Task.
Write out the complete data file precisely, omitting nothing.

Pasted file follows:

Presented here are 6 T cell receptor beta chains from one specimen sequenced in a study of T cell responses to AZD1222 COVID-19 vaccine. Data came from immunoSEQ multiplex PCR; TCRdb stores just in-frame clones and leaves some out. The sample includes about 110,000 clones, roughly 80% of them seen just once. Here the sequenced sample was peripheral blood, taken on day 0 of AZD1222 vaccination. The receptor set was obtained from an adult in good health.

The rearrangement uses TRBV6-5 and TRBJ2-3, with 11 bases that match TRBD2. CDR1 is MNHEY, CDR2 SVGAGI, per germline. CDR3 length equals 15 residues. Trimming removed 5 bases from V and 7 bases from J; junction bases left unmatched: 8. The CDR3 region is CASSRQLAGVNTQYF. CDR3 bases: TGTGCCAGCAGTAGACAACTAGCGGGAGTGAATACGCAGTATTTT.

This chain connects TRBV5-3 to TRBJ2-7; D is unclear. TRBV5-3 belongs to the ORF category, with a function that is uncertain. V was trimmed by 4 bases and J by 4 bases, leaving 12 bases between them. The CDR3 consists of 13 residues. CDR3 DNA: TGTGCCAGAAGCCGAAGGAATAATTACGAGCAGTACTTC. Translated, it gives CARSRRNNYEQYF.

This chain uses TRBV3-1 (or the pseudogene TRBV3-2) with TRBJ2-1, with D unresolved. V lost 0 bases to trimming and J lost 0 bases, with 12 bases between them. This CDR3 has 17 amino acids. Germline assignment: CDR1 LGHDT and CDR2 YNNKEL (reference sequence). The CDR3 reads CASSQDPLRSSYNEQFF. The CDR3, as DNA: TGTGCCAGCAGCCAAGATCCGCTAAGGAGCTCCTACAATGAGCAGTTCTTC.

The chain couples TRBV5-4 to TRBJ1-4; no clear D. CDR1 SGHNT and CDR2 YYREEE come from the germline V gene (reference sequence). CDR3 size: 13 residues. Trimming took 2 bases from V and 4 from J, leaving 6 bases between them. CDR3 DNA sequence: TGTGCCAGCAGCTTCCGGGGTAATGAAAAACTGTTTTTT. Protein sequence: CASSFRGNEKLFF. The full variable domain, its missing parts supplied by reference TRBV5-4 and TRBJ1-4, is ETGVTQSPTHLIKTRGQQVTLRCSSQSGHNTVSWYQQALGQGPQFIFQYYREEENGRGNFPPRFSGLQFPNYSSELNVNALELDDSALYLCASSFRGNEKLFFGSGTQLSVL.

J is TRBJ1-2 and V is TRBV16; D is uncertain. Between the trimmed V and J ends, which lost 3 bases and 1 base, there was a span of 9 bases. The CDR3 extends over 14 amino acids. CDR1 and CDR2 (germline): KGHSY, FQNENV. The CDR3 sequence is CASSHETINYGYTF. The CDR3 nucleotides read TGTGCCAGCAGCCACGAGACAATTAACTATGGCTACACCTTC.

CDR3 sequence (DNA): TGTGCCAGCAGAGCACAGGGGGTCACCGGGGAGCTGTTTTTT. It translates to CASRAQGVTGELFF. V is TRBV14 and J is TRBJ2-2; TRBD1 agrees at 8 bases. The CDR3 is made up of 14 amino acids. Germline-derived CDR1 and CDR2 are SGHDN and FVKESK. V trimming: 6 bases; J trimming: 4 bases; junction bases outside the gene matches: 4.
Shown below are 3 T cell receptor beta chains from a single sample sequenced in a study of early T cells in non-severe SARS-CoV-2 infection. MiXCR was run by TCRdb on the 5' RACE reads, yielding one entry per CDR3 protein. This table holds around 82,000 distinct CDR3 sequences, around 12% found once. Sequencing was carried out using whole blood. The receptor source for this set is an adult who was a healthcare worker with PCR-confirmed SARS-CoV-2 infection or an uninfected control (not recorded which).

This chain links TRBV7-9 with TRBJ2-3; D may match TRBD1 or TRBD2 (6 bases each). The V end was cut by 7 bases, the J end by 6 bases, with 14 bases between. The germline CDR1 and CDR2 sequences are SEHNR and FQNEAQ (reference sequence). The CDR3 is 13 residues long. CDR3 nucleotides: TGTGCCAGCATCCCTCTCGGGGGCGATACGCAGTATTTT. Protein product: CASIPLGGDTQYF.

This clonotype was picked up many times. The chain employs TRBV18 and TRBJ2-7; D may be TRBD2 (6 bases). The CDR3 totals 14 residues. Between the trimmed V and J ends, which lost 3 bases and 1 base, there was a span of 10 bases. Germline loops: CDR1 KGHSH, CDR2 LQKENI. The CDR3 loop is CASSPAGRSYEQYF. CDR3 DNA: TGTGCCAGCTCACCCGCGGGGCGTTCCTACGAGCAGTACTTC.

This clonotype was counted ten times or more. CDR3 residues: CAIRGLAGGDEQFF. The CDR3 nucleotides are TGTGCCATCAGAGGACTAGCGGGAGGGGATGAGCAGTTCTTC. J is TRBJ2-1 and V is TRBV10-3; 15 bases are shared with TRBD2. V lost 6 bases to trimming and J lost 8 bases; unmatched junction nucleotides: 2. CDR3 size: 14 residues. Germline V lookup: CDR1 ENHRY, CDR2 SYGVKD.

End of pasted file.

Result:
Presented here are 6 T cell receptor beta chains from one specimen sequenced in a study of T cell responses to AZD1222 COVID-19 vaccine. Data came from immunoSEQ multiplex PCR; TCRdb stores just in-frame clones and leaves some out. The sample includes about 110,000 clones, roughly 80% of them seen just once. Here the sequenced sample was peripheral blood, taken on day 0 of AZD1222 vaccination. The receptor set was obtained from an adult in good health.

The rearrangement uses TRBV6-5 and TRBJ2-3, with 11 bases that match TRBD2. CDR1 is MNHEY, CDR2 SVGAGI, per germline. CDR3 length equals 15 residues. Trimming removed 5 bases from V and 7 bases from J; junction bases left unmatched: 8. The CDR3 region is CASSRQLAGVNTQYF. CDR3 bases: TGTGCCAGCAGTAGACAACTAGCGGGAGTGAATACGCAGTATTTT.

This chain connects TRBV5-3 to TRBJ2-7; D is unclear. TRBV5-3 belongs to the ORF category, with a function that is uncertain. V was trimmed by 4 bases and J by 4 bases, leaving 12 bases between them. The CDR3 consists of 13 residues. CDR3 DNA: TGTGCCAGAAGCCGAAGGAATAATTACGAGCAGTACTTC. Translated, it gives CARSRRNNYEQYF.

This chain uses TRBV3-1 (or the pseudogene TRBV3-2) with TRBJ2-1, with D unresolved. V lost 0 bases to trimming and J lost 0 bases, with 12 bases between them. This CDR3 has 17 amino acids. Germline assignment: CDR1 LGHDT and CDR2 YNNKEL (reference sequence). The CDR3 reads CASSQDPLRSSYNEQFF. The CDR3, as DNA: TGTGCCAGCAGCCAAGATCCGCTAAGGAGCTCCTACAATGAGCAGTTCTTC.

The chain couples TRBV5-4 to TRBJ1-4; no clear D. CDR1 SGHNT and CDR2 YYREEE come from the germline V gene (reference sequence). CDR3 size: 13 residues. Trimming took 2 bases from V and 4 from J, leaving 6 bases between them. CDR3 DNA sequence: TGTGCCAGCAGCTTCCGGGGTAATGAAAAACTGTTTTTT. Protein sequence: CASSFRGNEKLFF. The full variable domain, its missing parts supplied by reference TRBV5-4 and TRBJ1-4, is ETGVTQSPTHLIKTRGQQVTLRCSSQSGHNTVSWYQQALGQGPQFIFQYYREEENGRGNFPPRFSGLQFPNYSSELNVNALELDDSALYLCASSFRGNEKLFFGSGTQLSVL.

J is TRBJ1-2 and V is TRBV16; D is uncertain. Between the trimmed V and J ends, which lost 3 bases and 1 base, there was a span of 9 bases. The CDR3 extends over 14 amino acids. CDR1 and CDR2 (germline): KGHSY, FQNENV. The CDR3 sequence is CASSHETINYGYTF. The CDR3 nucleotides read TGTGCCAGCAGCCACGAGACAATTAACTATGGCTACACCTTC.

CDR3 sequence (DNA): TGTGCCAGCAGAGCACAGGGGGTCACCGGGGAGCTGTTTTTT. It translates to CASRAQGVTGELFF. V is TRBV14 and J is TRBJ2-2; TRBD1 agrees at 8 bases. The CDR3 is made up of 14 amino acids. Germline-derived CDR1 and CDR2 are SGHDN and FVKESK. V trimming: 6 bases; J trimming: 4 bases; junction bases outside the gene matches: 4.
Shown below are 3 T cell receptor beta chains from a single sample sequenced in a study of early T cells in non-severe SARS-CoV-2 infection. MiXCR was run by TCRdb on the 5' RACE reads, yielding one entry per CDR3 protein. This table holds around 82,000 distinct CDR3 sequences, around 12% found once. Sequencing was carried out using whole blood. The receptor source for this set is an adult who was a healthcare worker with PCR-confirmed SARS-CoV-2 infection or an uninfected control (not recorded which).

This chain links TRBV7-9 with TRBJ2-3; D may match TRBD1 or TRBD2 (6 bases each). The V end was cut by 7 bases, the J end by 6 bases, with 14 bases between. The germline CDR1 and CDR2 sequences are SEHNR and FQNEAQ (reference sequence). The CDR3 is 13 residues long. CDR3 nucleotides: TGTGCCAGCATCCCTCTCGGGGGCGATACGCAGTATTTT. Protein product: CASIPLGGDTQYF.

This clonotype was picked up many times. The chain employs TRBV18 and TRBJ2-7; D may be TRBD2 (6 bases). The CDR3 totals 14 residues. Between the trimmed V and J ends, which lost 3 bases and 1 base, there was a span of 10 bases. Germline loops: CDR1 KGHSH, CDR2 LQKENI. The CDR3 loop is CASSPAGRSYEQYF. CDR3 DNA: TGTGCCAGCTCACCCGCGGGGCGTTCCTACGAGCAGTACTTC.

This clonotype was counted ten times or more. CDR3 residues: CAIRGLAGGDEQFF. The CDR3 nucleotides are TGTGCCATCAGAGGACTAGCGGGAGGGGATGAGCAGTTCTTC. J is TRBJ2-1 and V is TRBV10-3; 15 bases are shared with TRBD2. V lost 6 bases to trimming and J lost 8 bases; unmatched junction nucleotides: 2. CDR3 size: 14 residues. Germline V lookup: CDR1 ENHRY, CDR2 SYGVKD.